FORMER commerce minister Bob Sichinga has warned that if government does not treat the debt crisis seriously, the economy will collapse.
On Friday, creditors refused to accept government’s proposal for a possible six-month suspension of interest payments on all debt.
Recently, finance minister Bwalya Ng’andu told creditors at a meeting that the country owed about US$18.5 billion in debt, including the Eurobonds.
However, other sources and the World Bank, say the actual figure is going towards US$37 billion.
The rejection by creditors effectively means that the country will default on repayment, which should have started on October 15 this year.
Reacting to creditors’ rejection of government’s proposal, Sichinga, who served in late president Michael Sata’s cabinet, warned that everyone would suffer the consequences.
‘’The economy is going to go further down; it will plunge into the abyss. It is already in a downward spiral. It’s just gonna get worse, not better. We’re all going to pay the price, all of us; every single citizen is gonna pay the price. It will create financial instability worse than even Covid,” he warned. “All in all, we have an absolutely critical situation in our hands. The financial situation, the economic situation is critical right now. This is not something to fool around with, it has serious implications. But, as usual, they’re [government] casual about it; they have not taken the situation with the seriousness it deserves. It is going to bite all of us. The whole country’s economic standing is going to be affected; we’ll not survive.”
When reminded that Vice-President Inonge Wina told Parliament on Friday morning that the country would not default, Sichinga responded: “To expect that they’ll service this debt is folly. How can the Vice-President say that? She’s not even a financial person. How does she know that they’re going to be able to service it? And if she was right, how come we’ve ended up with this situation where the creditors have refused?”
Sichinga, who is now Our Civic Duty Organisation spokesperson, further explained the implications of debt default, warning government that, “they are playing with this debt”.
“Let me tell you what these lenders can do; one, all these Visa cards will be useless. All the Visa cards that people are using in this country, the whole financial system will be brought to a halt,” Sichinga said. “Next, if they get judgment, let me give an example, Zamtel. If the Libyans get judgment, you know what they do? They follow all those; it goes to what they call vultures, Vulture Fund; those guys are rough. They’ll confiscate any asset that belongs to Zambia; cash, vehicles, aircraft, whatever.”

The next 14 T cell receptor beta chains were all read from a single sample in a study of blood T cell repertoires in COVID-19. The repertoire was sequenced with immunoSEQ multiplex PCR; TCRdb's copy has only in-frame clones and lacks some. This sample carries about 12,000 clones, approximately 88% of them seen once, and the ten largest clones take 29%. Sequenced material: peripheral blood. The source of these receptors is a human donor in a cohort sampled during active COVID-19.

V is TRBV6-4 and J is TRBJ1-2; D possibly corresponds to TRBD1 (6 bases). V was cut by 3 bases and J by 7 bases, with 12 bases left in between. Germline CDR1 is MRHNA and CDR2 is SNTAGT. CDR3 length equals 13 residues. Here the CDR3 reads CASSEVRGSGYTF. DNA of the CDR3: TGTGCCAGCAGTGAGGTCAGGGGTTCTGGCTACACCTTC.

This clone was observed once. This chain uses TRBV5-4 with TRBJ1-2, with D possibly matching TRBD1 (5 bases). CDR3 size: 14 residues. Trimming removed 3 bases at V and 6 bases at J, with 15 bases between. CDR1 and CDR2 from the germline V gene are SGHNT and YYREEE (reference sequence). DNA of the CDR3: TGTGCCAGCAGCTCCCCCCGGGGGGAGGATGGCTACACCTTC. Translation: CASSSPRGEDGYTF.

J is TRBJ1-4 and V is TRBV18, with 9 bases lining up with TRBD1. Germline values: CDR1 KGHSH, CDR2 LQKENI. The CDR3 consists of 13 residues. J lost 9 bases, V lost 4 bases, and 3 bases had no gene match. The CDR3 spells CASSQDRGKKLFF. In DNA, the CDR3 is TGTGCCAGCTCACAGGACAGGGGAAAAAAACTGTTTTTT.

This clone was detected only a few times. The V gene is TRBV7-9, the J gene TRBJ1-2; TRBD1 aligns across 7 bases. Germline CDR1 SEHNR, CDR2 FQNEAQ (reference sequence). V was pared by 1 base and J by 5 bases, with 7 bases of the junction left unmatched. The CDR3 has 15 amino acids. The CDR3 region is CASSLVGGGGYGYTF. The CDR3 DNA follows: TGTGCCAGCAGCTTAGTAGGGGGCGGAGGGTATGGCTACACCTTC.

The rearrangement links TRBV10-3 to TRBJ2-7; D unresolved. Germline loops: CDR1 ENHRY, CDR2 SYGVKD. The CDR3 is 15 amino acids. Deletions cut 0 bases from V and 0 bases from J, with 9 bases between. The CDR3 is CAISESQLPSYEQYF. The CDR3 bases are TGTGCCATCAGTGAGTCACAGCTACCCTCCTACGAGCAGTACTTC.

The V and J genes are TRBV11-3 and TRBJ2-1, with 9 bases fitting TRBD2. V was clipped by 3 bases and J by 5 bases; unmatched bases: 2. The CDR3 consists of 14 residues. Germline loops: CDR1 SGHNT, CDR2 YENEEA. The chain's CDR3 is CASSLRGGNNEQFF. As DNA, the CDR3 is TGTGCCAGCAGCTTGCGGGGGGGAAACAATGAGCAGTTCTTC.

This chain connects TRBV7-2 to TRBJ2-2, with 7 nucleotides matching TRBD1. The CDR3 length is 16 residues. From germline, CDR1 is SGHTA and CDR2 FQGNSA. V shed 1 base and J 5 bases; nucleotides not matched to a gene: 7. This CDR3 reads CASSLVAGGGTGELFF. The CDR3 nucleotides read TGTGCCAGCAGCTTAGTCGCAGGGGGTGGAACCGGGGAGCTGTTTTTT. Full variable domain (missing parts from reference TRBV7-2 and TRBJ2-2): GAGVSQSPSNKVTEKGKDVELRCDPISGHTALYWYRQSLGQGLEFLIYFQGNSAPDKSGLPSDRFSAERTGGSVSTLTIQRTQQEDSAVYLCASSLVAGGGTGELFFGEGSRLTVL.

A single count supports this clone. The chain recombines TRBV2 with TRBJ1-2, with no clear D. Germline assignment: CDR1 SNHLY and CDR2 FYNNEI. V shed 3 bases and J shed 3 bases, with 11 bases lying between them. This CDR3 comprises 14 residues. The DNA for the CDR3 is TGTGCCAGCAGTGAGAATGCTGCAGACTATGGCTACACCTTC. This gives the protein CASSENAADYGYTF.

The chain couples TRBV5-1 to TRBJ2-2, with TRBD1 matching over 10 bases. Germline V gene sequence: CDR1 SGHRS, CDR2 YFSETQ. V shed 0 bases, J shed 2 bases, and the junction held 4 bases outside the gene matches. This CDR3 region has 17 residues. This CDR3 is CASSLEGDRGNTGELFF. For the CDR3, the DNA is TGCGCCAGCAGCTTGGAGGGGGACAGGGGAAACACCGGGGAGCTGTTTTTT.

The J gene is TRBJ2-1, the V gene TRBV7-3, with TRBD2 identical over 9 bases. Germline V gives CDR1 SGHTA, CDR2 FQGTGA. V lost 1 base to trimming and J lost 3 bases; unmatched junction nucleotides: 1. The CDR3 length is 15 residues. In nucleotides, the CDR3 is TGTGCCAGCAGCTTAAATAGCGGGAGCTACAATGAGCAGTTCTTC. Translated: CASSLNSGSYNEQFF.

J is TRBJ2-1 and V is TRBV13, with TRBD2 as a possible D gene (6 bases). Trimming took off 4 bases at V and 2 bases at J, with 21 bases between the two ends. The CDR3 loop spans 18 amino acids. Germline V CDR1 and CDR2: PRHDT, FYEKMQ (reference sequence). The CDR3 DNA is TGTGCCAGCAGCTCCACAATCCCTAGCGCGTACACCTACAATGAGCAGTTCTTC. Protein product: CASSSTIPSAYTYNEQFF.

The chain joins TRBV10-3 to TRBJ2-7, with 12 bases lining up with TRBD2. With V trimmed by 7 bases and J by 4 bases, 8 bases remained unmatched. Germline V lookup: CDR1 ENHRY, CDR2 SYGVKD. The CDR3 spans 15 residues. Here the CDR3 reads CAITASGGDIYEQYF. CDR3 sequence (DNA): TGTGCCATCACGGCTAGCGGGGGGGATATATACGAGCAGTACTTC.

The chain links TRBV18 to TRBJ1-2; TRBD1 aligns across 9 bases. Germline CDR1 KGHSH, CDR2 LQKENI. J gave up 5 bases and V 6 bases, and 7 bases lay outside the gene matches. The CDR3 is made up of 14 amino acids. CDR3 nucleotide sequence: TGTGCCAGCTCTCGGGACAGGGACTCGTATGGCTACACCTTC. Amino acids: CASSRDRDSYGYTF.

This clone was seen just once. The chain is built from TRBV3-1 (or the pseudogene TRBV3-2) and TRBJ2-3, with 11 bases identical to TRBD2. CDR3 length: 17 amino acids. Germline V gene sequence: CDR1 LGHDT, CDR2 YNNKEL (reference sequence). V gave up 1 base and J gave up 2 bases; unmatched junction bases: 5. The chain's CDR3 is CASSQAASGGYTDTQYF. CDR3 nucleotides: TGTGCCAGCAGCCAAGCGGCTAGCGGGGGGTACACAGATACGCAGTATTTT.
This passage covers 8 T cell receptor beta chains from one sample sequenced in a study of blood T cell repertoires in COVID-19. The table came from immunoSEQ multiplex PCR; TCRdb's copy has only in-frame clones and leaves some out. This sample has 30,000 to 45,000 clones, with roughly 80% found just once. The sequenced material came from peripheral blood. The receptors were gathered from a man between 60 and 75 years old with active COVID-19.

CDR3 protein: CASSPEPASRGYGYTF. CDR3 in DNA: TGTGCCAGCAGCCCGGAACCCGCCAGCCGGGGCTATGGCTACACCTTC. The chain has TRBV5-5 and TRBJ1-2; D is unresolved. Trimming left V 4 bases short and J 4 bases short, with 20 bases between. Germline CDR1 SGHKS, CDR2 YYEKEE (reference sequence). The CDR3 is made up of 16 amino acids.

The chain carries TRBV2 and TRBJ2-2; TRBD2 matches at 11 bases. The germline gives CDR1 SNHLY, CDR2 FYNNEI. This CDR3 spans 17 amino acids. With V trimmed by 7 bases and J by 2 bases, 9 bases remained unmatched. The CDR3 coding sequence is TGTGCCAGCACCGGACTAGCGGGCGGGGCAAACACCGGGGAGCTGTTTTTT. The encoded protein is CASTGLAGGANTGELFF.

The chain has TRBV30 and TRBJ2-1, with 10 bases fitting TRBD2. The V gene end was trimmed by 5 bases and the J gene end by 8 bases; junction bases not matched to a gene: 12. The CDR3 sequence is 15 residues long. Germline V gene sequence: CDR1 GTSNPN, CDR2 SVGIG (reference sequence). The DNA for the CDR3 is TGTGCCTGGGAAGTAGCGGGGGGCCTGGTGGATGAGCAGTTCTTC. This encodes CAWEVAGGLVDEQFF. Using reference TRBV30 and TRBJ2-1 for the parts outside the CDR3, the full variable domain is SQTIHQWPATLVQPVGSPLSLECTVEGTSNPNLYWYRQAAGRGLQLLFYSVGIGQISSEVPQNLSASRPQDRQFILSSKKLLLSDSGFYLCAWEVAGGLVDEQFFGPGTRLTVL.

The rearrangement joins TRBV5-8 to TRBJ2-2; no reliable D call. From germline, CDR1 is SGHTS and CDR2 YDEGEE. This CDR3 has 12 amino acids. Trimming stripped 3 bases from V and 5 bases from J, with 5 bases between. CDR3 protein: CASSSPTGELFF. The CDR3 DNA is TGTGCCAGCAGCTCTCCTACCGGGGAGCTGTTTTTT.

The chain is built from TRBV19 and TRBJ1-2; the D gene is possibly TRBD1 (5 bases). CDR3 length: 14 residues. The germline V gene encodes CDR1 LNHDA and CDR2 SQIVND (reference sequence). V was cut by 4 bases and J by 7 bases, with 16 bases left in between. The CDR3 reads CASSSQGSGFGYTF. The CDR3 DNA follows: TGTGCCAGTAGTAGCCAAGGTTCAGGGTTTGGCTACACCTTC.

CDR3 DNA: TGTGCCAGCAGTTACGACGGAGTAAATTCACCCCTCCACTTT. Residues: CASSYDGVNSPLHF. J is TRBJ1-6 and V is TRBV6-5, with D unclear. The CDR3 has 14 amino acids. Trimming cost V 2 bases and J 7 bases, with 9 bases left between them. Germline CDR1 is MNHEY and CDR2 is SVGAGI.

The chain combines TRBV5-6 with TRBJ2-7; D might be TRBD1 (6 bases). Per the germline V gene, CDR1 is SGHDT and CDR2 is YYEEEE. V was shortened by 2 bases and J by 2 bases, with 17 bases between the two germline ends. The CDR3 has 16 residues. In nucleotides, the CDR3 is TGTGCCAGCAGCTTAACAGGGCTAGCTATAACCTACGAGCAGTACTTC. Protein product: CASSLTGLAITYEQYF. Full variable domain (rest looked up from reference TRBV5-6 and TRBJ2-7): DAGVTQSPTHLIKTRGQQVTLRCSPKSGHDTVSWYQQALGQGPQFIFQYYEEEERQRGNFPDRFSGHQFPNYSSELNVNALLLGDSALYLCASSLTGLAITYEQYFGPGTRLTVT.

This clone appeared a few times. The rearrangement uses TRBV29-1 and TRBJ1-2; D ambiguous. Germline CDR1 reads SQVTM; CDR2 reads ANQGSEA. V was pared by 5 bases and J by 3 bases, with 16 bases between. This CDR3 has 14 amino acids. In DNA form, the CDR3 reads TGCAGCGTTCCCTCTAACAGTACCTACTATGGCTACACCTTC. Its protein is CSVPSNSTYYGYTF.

Sichinga said currently the country has been brought to a situation where it can no longer borrow.
“And then what have we become? A financial basket case, because then you cannot borrow, even from China. That’s why China is refusing to relieve you of debt. And what will China do? They’ll come and say, ‘ok, we’re taking collateral’. Collateral is where? The assets of the country. What will you do?” he asked. “The President has not even put together a team and treated this as an urgent matter. He should stop everything else and focus on this matter because it has got dire consequences for the whole country. So, what I’m saying to you is that they’re not treating this matter with the seriousness it deserves.”
Sichinga pleaded with the government to teat the situation as a crisis and respond quickly.
He further advised government to show honesty by revealing how much they owe China and other creditors.
“They have not realised the seriousness of default. The country will go into what is called hyperinflation; nothing is stable in terms of price; it changes by the hour. Finding foreign currency is going to be a big issue. With all due respect, we are going to go the Zimbabwean way, that’s where we are going to be,” Sichinga said. “The debt is heavy, and it’s not even the numbers we’re talking about; it is towards US$37 billion. This is a serious situation, unless something drastic is taken to come to a level where we must have agreement with the creditors, however difficult it might be. So, it requires skills of people that know how to deal with this; we have been here before.”
Sichinga reminded President Edgar Lungu and team about the arrogance they showed when people questioned their reckless borrowing.
He advised them to engage all creditors again and show seriousness about the matter.
“They have got to put together teams that are serious and they’re knowledgeable. This thing of behaving the way they are and burying their heads in the sand is not gonna help them,” he said. “They’ve got to sit down with all the creditors; having done a proper analysis, being truthful to themselves. They must sit down together and say this is where we’re standing, and work out a strategy. I cannot give them advise because I don’t know where they’re standing; they’re not truthful. I don’t know what debt they contracted with the Chinese. So, they have to deal with this issue themselves.”
And Sichinga questioned the way government has treated the mines which are a source of revenue.
“Now, which are the major sources of our foreign currency? It is the mines. How are they handling KCM? How much is coming from KCM? Where’s the money for KCM going? Have we got statements from the so-called liquidator?” asked Sichinga. “That has to be answered. Next, how are they handling Mopani? What is being done to deal with that because it’s a major source of revenue? Where are we at? Has the country been briefed about the economic situation?”